We officially present ourselves today to the United Nations as a coalition of organizations forming a civil society campaign, it’s an initiative led by adoptees with lived experience expertise.
We are non-governmental and non funded organizations, associations, foundations and collectives made up of adopted persons, biological families and adoptive families.
Together we have launched a civil society campaign to defend our rights and it is in this way, that we are presenting ourselves to you, the United Nations.
Our goals are:
– to demand the recognition of illegal adoptions and their recognition as a crime against humanity when they follow the abduction, sale or trafficking of children and there is sufficient evidence to show that they took place as part of a generalised or systematic attack against the civilian population.
– to present the political and legal actions taken by each organisation around the world.
– to call on States to engage in a dialogue with us on the recognition of responsibility for what has happened and to obtain redress.
Today, we would like to inform the different working groups, the High Commissions, the special reporters, the diplomatic missions and the experts of the different committees, in particular the Committee on the Rights of the Child, the Committee on Enforced Disappearances as well as the Human Rights Committee, of the international situation regarding illegal adoptions in connection with human trafficking.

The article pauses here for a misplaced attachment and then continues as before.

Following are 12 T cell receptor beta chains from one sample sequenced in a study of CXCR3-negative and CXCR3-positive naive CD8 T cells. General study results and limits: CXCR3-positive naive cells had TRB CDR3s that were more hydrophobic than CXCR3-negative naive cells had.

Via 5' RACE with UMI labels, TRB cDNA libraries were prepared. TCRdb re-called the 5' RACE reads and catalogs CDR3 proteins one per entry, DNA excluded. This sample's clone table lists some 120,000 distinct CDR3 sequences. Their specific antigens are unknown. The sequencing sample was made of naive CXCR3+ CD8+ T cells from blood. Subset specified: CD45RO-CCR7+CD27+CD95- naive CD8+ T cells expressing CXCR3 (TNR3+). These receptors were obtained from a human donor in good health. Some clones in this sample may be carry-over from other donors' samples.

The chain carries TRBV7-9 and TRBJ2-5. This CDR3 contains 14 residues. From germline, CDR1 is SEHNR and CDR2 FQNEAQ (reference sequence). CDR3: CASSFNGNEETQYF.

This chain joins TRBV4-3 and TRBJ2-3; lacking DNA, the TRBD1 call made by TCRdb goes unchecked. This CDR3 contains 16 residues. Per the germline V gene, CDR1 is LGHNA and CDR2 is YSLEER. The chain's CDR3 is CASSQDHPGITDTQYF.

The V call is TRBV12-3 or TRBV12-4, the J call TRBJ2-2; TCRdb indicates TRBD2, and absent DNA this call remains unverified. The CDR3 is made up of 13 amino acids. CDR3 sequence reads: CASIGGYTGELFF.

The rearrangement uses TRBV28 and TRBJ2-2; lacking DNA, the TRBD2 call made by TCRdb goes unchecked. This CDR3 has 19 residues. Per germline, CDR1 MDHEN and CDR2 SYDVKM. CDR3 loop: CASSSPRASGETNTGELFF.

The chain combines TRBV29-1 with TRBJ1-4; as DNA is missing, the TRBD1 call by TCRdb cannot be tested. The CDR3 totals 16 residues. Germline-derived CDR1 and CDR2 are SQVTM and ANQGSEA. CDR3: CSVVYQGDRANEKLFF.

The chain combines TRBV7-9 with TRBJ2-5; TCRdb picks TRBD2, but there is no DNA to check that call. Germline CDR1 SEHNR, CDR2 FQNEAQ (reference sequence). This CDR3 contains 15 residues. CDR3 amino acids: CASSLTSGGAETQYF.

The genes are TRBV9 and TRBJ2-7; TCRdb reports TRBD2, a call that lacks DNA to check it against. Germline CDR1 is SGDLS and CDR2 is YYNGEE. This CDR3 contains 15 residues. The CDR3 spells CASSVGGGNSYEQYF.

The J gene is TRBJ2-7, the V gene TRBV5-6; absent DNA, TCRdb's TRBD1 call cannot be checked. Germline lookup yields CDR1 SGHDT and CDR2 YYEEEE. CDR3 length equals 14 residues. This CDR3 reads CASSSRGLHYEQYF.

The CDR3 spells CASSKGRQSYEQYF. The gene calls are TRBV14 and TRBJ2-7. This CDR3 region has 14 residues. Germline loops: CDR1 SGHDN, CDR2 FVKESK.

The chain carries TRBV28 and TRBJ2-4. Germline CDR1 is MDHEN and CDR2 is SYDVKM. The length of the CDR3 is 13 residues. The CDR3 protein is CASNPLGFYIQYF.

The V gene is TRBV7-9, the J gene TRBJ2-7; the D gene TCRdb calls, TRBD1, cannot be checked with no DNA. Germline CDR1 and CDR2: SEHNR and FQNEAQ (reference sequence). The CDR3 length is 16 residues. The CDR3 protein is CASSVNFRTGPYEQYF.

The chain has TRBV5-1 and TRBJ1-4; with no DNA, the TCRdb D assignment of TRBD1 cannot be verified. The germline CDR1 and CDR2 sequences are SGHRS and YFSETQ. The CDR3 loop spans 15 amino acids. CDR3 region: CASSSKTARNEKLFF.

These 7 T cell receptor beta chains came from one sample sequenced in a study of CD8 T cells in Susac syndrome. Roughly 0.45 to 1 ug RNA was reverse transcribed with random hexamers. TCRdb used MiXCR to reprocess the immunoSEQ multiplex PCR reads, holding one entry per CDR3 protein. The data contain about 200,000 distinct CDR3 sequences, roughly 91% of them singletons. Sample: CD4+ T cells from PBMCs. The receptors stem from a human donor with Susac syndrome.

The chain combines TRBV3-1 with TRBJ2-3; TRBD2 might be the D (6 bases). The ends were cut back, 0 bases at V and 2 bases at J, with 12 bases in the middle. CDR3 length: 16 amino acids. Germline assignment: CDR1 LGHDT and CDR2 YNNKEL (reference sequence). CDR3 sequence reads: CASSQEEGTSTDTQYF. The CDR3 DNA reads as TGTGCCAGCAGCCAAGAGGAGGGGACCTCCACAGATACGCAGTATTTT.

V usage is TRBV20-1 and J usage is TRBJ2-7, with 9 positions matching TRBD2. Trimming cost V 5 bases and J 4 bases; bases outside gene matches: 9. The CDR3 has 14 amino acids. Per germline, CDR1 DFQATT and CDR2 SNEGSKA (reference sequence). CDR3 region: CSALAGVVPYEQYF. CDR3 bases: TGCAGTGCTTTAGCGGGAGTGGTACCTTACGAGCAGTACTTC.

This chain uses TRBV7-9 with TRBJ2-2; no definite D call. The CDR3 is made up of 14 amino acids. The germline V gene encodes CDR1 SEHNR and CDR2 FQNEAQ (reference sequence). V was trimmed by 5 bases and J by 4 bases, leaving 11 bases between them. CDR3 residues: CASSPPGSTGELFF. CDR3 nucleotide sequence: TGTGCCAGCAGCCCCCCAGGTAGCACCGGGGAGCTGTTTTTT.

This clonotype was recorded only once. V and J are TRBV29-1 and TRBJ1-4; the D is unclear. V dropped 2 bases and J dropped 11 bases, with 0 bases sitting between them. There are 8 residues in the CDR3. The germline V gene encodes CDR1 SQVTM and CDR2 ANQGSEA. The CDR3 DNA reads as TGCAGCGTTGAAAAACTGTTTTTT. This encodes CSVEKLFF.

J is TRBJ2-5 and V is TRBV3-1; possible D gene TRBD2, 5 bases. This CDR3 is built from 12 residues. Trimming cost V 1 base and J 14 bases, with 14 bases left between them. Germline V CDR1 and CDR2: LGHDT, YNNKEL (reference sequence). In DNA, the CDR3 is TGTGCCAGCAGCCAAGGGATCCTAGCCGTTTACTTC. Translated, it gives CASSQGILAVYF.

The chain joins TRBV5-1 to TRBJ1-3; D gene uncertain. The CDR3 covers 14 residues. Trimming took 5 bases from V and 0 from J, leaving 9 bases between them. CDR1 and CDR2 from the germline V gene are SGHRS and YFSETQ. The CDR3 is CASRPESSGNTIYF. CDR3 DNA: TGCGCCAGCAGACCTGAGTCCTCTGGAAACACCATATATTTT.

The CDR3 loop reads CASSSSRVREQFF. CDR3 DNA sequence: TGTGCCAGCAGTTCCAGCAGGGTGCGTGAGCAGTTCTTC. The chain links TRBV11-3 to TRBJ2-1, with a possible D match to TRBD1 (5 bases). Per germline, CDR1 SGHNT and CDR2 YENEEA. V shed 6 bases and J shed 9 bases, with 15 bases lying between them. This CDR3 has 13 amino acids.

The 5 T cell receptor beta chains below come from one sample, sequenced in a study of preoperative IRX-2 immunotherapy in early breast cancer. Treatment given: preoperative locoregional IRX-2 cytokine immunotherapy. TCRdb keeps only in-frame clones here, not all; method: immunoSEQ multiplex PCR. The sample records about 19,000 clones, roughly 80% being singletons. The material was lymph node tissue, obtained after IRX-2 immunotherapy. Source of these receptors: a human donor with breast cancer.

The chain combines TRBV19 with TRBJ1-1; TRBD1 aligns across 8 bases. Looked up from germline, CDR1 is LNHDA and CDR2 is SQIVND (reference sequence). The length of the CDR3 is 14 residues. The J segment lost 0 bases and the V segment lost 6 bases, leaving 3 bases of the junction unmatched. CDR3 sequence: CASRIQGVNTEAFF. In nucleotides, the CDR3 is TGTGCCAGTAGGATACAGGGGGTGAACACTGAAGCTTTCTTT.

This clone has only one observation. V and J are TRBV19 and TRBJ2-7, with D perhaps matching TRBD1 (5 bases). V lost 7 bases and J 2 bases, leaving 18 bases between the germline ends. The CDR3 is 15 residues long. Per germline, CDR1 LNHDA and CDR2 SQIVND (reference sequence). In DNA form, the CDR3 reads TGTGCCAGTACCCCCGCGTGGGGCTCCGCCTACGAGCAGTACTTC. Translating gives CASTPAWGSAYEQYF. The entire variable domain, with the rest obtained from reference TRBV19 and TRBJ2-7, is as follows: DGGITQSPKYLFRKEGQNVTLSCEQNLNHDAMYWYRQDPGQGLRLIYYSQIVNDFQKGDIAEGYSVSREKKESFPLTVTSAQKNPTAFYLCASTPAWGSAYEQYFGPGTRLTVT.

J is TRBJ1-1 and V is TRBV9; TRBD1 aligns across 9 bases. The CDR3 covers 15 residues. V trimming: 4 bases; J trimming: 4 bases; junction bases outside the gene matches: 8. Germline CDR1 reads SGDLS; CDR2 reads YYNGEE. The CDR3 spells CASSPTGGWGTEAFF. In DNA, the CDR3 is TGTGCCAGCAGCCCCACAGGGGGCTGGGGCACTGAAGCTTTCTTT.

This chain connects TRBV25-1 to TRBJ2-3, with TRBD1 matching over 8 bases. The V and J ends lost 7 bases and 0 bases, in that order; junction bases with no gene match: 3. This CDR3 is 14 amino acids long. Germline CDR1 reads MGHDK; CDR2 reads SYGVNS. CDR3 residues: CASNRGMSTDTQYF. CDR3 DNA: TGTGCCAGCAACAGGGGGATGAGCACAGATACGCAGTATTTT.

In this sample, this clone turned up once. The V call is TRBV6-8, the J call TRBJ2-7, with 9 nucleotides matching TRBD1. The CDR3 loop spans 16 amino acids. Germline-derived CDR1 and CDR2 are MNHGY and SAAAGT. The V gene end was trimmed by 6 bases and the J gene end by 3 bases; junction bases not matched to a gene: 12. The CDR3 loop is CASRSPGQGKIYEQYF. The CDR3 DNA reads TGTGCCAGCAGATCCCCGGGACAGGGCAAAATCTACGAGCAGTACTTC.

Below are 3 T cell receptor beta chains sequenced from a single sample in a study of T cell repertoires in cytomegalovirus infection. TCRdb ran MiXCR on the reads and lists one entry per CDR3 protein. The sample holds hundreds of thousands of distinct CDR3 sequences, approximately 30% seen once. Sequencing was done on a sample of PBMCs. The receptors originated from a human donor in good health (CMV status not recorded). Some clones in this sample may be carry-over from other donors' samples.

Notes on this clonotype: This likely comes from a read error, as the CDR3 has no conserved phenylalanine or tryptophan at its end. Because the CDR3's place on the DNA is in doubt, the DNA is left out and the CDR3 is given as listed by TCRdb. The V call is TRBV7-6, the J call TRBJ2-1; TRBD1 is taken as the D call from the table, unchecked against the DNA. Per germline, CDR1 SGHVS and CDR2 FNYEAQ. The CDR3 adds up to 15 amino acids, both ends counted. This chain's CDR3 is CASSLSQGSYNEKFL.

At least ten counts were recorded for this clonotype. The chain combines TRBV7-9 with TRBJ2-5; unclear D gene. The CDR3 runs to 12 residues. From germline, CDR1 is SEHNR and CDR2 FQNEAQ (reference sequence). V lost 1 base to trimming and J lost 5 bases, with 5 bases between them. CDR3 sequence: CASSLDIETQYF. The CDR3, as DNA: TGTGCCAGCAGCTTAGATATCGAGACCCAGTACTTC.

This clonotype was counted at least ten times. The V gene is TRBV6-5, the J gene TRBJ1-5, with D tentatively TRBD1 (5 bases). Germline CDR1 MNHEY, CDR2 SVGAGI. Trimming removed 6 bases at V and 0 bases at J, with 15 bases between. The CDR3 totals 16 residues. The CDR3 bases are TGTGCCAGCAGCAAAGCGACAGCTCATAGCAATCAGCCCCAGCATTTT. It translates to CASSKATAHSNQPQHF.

We feel it is essential that there is uniformity in responses following the occurrence of illegal adoptions.
We believe it is also abnormal that depending on the country in which the adopted person resides, that we are not recognised as victims.
We also want to draw attention to the fact that legal proceedings for illegal adoptions are confronted most of the time with problems that prevent us from seeking justice and reparation. For example the statute of limitations, also the difficulty to establish the facts of what happened in our cases when records are kept from us or have been destroyed.
We would like our input and experiences to be considered by the United Nations.
We look forward to seeing your final statement and will do our best to make ourselves available to work with all stakeholders to see its implementation.
Thank you very much for your time, for listening to us and for allowing us to participate.
Together with Racines Perdues Raíces Perdidas we will keep you informed of the progress of our work at the UN.
Here is the list of organisations who make up Voices Against Illegal Adoption (VAIA):
Foundation Racines Perdues
Chilean Adoptees Worldwide (CAW)
Collectif Adoptie Schakel
InterCountry Adoptee Voices (ICAV)
Association Reconnaissance Adoptions Illégales à l’International en France (RAÏF)
Collectif des adoptés français du Mali
Collectif des parents adoptifs du Sri Lanka
Rwanda en Zoveel meer
Association DNA Inde
Back to the Roots
Collectif des adoptés du Sri-Lanka
Child Identity Protection
ICAV Perspective Paper: Lived Experience Suggestions for Responses to Illicit Adoptions (in French or English)